(Portland, Ore.) June 2, 2016— Portland State University has awarded a new $10,000 arts prize to film student Paul Newman to make a documentary following a refugee family newly arrived in the United States.
Newman is the first recipient of the Andries Deinum Prize for Visionaries and Provocateurs, the largest cash prize awarded in the PSU College of the Arts. It is given to a student who is committed to expanding public dialogue via creative artistic expression, original research or an innovative project highlighting the role and value of art in the 21st Century.
The new prize is named for the late pioneering film educator and PSU professor Andries Deinum, who transformed Portland’s cultural and intellectual landscape through his innovative use of film in education. The prize was established with gifts from grateful former students, colleagues and others inspired by Deinum’s values.
Newman will use the prize money to create a documentary film focused on the experiences of refugees in America. He will follow a refugee family from the moment they step off the plane through their first eight months in the United States.
“Every refugee receives eight months of follow-up once they are placed in the United States, and that end point of assistance is a pivotal moment for them,” Newman says. “Where will they go? What will they do? How prepared do they feel?”.
Through weekly conversations with the family and interviews with experts, he hopes to counter stereotypes about refugees and shine a light on the personal side of an issue that is often reduced to statistics and sound bites. In addition to sharing the documentary with American audiences, Newman hopes to share the film with refugees themselves, for educational purposes.
“Currently no document or body of work exists for refugees to witness what life in the U.S. will be like for them. They are given advice about living in the United States by people who do not live here,” Newman says. “This would be an invaluable piece of functional film that would go well beyond its relevancy as a piece of cinema.”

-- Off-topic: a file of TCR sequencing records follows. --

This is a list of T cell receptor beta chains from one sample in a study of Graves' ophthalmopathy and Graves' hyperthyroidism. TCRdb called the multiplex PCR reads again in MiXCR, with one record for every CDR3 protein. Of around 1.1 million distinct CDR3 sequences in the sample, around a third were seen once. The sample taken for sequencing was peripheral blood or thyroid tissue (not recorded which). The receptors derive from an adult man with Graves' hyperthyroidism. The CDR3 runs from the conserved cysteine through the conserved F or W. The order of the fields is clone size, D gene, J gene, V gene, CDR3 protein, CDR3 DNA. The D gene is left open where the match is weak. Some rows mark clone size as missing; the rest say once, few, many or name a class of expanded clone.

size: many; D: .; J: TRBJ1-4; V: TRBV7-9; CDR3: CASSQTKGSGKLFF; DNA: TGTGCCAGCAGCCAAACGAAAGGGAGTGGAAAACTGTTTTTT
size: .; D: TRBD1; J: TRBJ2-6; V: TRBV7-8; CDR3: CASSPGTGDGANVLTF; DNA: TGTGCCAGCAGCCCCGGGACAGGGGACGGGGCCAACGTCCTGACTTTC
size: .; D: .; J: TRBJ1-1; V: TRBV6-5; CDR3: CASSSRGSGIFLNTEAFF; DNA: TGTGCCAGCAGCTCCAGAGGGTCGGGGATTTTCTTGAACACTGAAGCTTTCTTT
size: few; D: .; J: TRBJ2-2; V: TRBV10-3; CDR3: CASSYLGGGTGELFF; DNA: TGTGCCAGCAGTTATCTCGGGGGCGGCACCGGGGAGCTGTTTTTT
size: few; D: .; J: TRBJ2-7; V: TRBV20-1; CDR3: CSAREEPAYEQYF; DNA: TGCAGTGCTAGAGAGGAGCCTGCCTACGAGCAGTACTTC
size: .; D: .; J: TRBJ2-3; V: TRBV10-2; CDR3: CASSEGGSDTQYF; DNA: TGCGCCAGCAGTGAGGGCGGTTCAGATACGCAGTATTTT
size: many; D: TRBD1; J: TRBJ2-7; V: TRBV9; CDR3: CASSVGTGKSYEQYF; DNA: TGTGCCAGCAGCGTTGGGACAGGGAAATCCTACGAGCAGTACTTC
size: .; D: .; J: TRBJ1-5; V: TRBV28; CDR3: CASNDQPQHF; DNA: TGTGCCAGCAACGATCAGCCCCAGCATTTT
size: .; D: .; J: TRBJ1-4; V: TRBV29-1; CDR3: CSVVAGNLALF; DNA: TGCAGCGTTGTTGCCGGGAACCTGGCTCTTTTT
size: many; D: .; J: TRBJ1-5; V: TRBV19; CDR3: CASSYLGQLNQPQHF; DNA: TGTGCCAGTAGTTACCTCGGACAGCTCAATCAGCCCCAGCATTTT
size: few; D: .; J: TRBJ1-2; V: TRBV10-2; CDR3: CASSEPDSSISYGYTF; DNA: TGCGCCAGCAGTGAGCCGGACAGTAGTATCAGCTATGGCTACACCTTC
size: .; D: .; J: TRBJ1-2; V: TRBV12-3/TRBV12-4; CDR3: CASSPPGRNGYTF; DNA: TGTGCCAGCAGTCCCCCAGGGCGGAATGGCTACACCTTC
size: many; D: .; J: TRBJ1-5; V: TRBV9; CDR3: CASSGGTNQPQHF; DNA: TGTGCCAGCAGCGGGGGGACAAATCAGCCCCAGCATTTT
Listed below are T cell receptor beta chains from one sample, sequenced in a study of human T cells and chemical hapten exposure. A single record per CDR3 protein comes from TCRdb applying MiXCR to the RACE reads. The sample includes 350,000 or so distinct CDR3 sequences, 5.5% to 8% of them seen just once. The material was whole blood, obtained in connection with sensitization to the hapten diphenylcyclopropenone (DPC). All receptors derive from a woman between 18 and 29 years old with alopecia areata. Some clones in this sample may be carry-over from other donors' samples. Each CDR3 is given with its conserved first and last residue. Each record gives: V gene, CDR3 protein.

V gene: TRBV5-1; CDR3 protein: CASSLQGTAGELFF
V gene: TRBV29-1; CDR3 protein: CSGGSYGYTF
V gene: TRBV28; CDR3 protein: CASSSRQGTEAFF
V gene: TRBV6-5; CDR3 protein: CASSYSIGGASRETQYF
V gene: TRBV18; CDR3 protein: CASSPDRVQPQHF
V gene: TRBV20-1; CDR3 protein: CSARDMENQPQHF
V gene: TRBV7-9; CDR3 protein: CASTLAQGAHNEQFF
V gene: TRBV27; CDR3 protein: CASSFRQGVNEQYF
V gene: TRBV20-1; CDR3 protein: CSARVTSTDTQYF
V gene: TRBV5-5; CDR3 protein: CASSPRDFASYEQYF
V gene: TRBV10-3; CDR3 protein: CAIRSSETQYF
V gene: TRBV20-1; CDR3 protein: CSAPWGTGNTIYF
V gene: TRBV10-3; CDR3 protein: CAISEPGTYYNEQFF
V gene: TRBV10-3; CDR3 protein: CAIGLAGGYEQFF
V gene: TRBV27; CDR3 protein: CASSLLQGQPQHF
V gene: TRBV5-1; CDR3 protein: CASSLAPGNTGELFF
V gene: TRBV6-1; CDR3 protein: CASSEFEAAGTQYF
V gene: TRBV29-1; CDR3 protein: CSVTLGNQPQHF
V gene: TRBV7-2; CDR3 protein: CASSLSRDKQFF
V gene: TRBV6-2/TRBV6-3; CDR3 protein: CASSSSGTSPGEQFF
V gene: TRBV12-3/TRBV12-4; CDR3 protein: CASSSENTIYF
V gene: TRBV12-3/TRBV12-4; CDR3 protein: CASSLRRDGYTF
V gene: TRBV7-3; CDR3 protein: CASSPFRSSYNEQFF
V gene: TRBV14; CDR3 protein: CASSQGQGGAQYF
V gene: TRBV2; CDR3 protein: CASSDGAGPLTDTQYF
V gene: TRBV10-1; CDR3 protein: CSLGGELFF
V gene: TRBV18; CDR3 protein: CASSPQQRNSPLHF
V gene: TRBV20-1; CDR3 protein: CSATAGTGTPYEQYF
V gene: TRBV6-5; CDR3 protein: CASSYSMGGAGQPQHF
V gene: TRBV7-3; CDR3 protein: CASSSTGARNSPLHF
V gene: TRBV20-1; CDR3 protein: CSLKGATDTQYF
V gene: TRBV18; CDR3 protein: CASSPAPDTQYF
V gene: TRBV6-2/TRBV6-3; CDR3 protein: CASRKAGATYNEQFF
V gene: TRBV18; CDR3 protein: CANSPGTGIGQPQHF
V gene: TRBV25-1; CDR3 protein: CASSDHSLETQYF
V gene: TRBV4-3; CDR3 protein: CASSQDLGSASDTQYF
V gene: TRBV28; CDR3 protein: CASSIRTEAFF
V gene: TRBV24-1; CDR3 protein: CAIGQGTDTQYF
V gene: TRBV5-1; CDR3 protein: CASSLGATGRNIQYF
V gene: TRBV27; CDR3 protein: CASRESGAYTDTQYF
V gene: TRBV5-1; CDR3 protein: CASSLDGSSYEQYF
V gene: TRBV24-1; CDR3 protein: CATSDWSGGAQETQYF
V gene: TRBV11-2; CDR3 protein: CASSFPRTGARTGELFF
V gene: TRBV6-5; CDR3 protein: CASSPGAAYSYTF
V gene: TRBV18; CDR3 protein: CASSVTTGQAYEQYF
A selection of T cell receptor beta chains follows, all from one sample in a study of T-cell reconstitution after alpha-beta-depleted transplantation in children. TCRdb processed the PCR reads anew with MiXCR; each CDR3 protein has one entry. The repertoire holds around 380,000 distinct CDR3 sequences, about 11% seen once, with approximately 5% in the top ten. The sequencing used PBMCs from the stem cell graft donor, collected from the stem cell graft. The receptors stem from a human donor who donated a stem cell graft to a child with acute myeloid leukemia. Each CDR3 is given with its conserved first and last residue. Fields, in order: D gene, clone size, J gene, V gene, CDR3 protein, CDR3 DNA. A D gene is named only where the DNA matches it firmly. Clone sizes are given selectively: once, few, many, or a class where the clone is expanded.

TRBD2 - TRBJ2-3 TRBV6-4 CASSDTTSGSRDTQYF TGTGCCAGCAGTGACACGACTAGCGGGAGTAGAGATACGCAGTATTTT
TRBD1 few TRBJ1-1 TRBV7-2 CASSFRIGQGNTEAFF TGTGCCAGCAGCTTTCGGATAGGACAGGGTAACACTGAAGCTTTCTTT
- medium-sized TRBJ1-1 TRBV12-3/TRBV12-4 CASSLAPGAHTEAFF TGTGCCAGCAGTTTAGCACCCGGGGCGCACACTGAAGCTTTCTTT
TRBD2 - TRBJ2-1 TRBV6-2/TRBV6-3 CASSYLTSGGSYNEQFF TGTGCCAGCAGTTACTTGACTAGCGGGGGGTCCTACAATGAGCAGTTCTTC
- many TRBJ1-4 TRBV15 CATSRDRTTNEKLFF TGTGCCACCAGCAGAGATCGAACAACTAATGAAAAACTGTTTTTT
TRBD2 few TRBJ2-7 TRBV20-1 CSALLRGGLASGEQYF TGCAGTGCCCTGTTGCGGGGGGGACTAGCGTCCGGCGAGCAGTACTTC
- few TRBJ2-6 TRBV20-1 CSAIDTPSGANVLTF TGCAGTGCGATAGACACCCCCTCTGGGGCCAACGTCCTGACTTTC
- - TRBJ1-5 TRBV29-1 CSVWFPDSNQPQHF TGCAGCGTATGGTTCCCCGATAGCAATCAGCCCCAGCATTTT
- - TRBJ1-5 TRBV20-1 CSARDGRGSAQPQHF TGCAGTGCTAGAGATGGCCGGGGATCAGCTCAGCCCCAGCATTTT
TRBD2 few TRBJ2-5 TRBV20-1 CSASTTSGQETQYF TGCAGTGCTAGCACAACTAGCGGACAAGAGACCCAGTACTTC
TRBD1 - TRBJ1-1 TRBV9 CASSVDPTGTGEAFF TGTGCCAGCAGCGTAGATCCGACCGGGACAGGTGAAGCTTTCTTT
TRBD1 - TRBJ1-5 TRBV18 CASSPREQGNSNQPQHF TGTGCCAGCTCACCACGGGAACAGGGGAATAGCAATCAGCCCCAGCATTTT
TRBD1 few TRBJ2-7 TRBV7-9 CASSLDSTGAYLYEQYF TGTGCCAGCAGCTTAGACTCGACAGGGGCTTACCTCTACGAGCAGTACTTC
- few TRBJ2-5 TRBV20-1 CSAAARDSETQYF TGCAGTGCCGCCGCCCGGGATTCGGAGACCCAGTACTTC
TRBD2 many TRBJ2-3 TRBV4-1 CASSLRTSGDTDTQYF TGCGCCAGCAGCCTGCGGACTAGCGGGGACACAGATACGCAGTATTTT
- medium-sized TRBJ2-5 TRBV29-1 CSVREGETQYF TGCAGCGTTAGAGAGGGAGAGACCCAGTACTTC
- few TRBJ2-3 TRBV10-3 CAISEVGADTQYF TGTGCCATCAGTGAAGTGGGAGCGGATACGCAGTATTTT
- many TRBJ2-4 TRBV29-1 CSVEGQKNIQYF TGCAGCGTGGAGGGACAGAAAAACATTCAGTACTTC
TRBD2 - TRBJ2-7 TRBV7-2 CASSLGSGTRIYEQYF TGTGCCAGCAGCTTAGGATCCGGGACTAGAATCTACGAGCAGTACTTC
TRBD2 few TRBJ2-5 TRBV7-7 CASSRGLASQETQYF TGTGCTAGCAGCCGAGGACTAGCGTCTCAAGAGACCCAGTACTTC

That educational aspect is part of why Newman’s project was awarded the Andries Deinum Prize, says Robert Bucker, dean of the College of the Arts. “Andries Deinum believed in art with a purpose, using his filmmaking to ignite community conversations around the important issues of his day. By addressing a pressing social issue in such a deeply humane way, Newman is continuing Deinum’s legacy in Portland.”
Mark Berrettini, director of the School of Theater + Film and a member of the prize jury, commended Newman’s work. “The topic is obviously timely—the experience of refugees hasn’t been explored much in the U.S. It was clear from Paul’s proposal that he has the technical skills, talent and community support he needs to make this project a success.”
Newman, a junior at Portland State, returned to school after working for several years as a freelance filmmaker and as a video producer for USAMM, a company that produces US military apparel. The experience of interviewing veterans across the country for those videos broadened his perspective on the true cost of war, he says, and helped prepare him for his current project.
About Andries Deinum
Professor Andries Deinum, courtesy of Portland State University Archives
Film educator Andries Deinum transformed Portland’s cultural and intellectual landscape through his innovative use of film in education. A pioneer in film studies, Deinum brought the discipline to Portland State, cofounding theCenter for the Moving Image in 1969. Deinum’s unique approach to teaching placed film at the heart of a liberal arts education. Following the tradition of Vincent Van Gogh, whom he greatly admired, Deinum believed that “art is nothing at all unless it is equipment for living…unless it untangles our surrounding chaos for us, rather than adding to it.” Hence his oft-cited dictum: “Art should stir people up, not mix them up.”
As an individual who had seen the oppressive force of Nazi Germany in his native Friesland and confronted the Hollywood blacklist after he immigrated to the United States, Deinum placed high value on the role of the personal voice in art and public life. Outspoken and often controversial, he used both film and public television to foster conversations around issues such as urban planning, minority rights and censorship.
Active in both civic affairs and teaching, Deinum helped to guide PSU’s development as an urban university, spurring it to live up to its motto, “Let Knowledge Serve the City.”